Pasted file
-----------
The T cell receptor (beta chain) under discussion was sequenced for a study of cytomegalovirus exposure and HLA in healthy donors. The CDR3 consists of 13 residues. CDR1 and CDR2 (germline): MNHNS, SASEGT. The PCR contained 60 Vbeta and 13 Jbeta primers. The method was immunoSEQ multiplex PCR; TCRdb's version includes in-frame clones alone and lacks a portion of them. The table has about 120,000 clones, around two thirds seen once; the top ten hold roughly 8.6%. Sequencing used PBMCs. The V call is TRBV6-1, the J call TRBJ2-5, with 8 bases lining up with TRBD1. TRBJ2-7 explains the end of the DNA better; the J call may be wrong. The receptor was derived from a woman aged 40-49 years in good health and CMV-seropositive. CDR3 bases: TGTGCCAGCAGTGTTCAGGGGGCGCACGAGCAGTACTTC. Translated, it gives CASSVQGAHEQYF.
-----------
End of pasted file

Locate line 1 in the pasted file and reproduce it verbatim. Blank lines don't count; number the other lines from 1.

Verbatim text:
The T cell receptor (beta chain) under discussion was sequenced for a study of cytomegalovirus exposure and HLA in healthy donors. The CDR3 consists of 13 residues. CDR1 and CDR2 (germline): MNHNS, SASEGT. The PCR contained 60 Vbeta and 13 Jbeta primers. The method was immunoSEQ multiplex PCR; TCRdb's version includes in-frame clones alone and lacks a portion of them. The table has about 120,000 clones, around two thirds seen once; the top ten hold roughly 8.6%. Sequencing used PBMCs. The V call is TRBV6-1, the J call TRBJ2-5, with 8 bases lining up with TRBD1. TRBJ2-7 explains the end of the DNA better; the J call may be wrong. The receptor was derived from a woman aged 40-49 years in good health and CMV-seropositive. CDR3 bases: TGTGCCAGCAGTGTTCAGGGGGCGCACGAGCAGTACTTC. Translated, it gives CASSVQGAHEQYF.